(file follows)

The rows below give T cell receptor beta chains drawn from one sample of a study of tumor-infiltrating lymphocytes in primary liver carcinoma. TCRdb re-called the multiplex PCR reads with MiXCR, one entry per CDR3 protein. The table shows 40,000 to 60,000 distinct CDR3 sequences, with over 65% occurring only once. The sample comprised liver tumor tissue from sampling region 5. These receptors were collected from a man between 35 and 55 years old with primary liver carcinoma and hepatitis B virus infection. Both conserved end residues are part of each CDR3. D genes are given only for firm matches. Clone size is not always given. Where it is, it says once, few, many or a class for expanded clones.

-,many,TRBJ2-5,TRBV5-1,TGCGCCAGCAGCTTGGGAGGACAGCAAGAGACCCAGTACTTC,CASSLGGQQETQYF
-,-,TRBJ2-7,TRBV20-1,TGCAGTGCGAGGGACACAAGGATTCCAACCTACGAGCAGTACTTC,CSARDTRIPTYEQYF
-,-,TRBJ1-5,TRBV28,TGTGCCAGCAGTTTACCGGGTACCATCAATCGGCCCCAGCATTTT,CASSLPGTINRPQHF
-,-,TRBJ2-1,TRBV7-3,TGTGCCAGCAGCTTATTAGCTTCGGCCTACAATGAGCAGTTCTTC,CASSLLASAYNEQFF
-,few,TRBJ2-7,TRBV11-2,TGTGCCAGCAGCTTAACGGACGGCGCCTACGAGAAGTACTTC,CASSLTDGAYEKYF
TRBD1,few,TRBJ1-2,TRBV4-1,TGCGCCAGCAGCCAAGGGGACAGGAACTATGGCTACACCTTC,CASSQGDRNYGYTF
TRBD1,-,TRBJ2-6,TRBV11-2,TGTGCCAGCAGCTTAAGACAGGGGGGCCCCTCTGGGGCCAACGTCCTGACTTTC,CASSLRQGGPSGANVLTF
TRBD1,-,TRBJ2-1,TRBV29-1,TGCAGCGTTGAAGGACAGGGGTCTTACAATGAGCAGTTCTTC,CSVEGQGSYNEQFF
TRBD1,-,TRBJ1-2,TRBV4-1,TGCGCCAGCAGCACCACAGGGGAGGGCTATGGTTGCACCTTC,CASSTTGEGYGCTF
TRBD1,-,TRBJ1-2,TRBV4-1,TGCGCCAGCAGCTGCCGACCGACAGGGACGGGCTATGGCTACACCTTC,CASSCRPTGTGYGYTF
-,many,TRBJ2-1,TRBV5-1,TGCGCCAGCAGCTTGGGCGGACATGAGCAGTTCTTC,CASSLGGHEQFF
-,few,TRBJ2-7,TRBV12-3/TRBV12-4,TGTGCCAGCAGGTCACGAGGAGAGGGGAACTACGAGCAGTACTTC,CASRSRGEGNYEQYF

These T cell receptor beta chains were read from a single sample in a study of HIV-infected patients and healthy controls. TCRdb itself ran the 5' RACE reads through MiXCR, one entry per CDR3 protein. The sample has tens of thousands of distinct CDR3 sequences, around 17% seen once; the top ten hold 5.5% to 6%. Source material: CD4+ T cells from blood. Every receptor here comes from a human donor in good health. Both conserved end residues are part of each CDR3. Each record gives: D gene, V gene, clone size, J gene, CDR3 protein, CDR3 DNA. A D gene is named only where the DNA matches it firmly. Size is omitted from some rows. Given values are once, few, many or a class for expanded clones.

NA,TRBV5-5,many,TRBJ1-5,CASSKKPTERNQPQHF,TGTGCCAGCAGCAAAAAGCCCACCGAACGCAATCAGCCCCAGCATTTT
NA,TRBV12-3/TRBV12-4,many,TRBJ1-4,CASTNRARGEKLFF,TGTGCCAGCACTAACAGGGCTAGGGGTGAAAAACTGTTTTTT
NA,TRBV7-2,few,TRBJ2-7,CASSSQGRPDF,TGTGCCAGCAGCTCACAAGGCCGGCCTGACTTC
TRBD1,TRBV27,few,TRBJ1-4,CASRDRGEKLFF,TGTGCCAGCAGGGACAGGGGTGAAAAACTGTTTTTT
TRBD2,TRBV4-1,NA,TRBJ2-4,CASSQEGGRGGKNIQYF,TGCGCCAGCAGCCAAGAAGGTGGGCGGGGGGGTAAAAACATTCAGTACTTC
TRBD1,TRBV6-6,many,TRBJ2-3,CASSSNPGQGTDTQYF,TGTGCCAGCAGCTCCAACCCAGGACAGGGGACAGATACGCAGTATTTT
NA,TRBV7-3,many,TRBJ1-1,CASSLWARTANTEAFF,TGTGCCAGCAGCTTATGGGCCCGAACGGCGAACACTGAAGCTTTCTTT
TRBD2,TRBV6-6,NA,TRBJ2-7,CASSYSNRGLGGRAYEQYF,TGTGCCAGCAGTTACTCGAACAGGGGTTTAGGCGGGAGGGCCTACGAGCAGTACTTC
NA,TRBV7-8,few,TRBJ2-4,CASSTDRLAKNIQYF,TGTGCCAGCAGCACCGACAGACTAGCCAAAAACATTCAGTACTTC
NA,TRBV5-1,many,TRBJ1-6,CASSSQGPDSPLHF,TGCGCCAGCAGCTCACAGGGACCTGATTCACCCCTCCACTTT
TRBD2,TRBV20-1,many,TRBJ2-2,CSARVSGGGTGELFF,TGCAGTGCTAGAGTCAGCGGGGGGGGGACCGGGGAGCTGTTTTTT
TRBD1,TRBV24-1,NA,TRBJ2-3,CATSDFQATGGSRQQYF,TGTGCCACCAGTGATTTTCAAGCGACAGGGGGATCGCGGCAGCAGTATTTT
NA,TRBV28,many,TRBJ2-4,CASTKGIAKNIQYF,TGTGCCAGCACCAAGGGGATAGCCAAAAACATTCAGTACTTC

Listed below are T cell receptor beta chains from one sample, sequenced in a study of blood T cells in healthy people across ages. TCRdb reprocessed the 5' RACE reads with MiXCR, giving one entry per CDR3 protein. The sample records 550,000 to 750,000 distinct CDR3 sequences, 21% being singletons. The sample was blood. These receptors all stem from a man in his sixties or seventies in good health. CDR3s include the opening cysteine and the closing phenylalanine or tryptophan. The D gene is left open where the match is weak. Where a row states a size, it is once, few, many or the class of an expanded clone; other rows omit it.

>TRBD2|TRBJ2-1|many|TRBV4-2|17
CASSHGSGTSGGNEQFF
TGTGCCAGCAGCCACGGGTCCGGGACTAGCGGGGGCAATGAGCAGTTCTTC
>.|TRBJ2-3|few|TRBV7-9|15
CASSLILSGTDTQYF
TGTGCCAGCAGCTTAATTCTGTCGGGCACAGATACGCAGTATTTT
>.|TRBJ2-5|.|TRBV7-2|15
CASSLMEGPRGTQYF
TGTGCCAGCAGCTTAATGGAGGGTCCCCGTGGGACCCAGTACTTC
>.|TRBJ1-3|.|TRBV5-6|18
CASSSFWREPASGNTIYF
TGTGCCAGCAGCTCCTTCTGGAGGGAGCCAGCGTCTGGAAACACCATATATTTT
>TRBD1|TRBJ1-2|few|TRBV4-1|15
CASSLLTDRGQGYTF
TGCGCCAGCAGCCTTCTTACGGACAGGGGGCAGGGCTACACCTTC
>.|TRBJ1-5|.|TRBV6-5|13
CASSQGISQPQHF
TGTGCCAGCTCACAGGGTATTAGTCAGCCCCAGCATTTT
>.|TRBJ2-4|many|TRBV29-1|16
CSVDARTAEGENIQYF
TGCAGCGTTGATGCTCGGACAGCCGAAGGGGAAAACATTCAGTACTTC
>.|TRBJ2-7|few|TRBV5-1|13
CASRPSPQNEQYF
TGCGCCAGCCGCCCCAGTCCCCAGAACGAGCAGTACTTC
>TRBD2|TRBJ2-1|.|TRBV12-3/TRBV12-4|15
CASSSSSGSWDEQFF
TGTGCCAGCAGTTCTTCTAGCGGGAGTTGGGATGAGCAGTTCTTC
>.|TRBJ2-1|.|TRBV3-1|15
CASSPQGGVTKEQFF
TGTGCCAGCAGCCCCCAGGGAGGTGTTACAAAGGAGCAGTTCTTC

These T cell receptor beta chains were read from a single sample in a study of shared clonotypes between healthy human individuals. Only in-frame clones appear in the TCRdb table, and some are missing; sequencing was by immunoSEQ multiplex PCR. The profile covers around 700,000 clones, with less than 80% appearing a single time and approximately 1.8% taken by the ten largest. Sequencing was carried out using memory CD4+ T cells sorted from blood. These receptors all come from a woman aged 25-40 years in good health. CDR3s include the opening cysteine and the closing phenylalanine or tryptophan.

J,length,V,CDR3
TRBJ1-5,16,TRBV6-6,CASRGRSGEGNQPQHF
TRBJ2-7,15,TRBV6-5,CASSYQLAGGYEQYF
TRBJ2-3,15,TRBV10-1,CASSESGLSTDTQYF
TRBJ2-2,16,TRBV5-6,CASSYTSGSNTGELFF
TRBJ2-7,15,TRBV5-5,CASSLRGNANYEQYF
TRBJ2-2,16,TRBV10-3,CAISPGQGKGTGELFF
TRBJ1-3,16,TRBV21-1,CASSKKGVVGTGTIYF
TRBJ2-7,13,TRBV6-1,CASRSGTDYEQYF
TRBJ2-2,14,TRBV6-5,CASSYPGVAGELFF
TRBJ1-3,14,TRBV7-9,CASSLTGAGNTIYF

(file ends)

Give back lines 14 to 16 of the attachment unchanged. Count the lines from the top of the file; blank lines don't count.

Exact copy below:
These T cell receptor beta chains were read from a single sample in a study of HIV-infected patients and healthy controls. TCRdb itself ran the 5' RACE reads through MiXCR, one entry per CDR3 protein. The sample has tens of thousands of distinct CDR3 sequences, around 17% seen once; the top ten hold 5.5% to 6%. Source material: CD4+ T cells from blood. Every receptor here comes from a human donor in good health. Both conserved end residues are part of each CDR3. Each record gives: D gene, V gene, clone size, J gene, CDR3 protein, CDR3 DNA. A D gene is named only where the DNA matches it firmly. Size is omitted from some rows. Given values are once, few, many or a class for expanded clones.

NA,TRBV5-5,many,TRBJ1-5,CASSKKPTERNQPQHF,TGTGCCAGCAGCAAAAAGCCCACCGAACGCAATCAGCCCCAGCATTTT
NA,TRBV12-3/TRBV12-4,many,TRBJ1-4,CASTNRARGEKLFF,TGTGCCAGCACTAACAGGGCTAGGGGTGAAAAACTGTTTTTT